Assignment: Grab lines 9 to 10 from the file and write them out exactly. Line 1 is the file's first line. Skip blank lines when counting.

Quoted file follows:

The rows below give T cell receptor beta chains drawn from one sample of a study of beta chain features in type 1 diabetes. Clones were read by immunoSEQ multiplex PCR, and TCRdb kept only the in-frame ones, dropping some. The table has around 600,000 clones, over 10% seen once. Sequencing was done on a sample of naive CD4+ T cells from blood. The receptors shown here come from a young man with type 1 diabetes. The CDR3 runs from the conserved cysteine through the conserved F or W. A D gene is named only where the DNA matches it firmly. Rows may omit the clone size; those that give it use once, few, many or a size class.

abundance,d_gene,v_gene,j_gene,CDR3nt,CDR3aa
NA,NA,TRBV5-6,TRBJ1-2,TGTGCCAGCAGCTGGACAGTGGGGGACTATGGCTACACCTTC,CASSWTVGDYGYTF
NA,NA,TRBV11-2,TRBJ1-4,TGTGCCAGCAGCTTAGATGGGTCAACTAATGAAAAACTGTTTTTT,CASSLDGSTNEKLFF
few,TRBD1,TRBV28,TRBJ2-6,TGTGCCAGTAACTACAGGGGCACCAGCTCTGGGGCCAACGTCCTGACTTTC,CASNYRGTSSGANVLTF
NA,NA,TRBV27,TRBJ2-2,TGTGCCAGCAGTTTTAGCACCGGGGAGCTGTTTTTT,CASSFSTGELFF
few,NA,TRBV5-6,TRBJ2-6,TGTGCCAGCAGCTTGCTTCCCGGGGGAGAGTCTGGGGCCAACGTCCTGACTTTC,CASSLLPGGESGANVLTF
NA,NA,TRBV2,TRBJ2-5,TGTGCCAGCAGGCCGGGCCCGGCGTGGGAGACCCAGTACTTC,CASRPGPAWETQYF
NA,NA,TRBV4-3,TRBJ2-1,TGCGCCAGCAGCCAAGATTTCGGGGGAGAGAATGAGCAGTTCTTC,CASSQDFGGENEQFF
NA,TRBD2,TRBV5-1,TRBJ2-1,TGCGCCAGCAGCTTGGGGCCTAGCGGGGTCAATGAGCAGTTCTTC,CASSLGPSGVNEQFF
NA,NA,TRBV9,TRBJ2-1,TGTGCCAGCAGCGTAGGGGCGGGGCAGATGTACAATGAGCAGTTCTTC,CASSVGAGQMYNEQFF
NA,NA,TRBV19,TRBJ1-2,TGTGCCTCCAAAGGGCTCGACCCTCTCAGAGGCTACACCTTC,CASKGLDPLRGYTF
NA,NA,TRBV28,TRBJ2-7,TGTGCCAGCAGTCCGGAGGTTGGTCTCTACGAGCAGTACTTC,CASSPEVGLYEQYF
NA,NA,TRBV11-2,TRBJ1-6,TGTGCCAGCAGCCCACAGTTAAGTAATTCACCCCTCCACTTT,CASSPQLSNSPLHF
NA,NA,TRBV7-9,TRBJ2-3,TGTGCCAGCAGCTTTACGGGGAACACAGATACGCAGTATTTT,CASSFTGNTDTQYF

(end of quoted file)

NA,NA,TRBV4-3,TRBJ2-1,TGCGCCAGCAGCCAAGATTTCGGGGGAGAGAATGAGCAGTTCTTC,CASSQDFGGENEQFF
NA,TRBD2,TRBV5-1,TRBJ2-1,TGCGCCAGCAGCTTGGGGCCTAGCGGGGTCAATGAGCAGTTCTTC,CASSLGPSGVNEQFF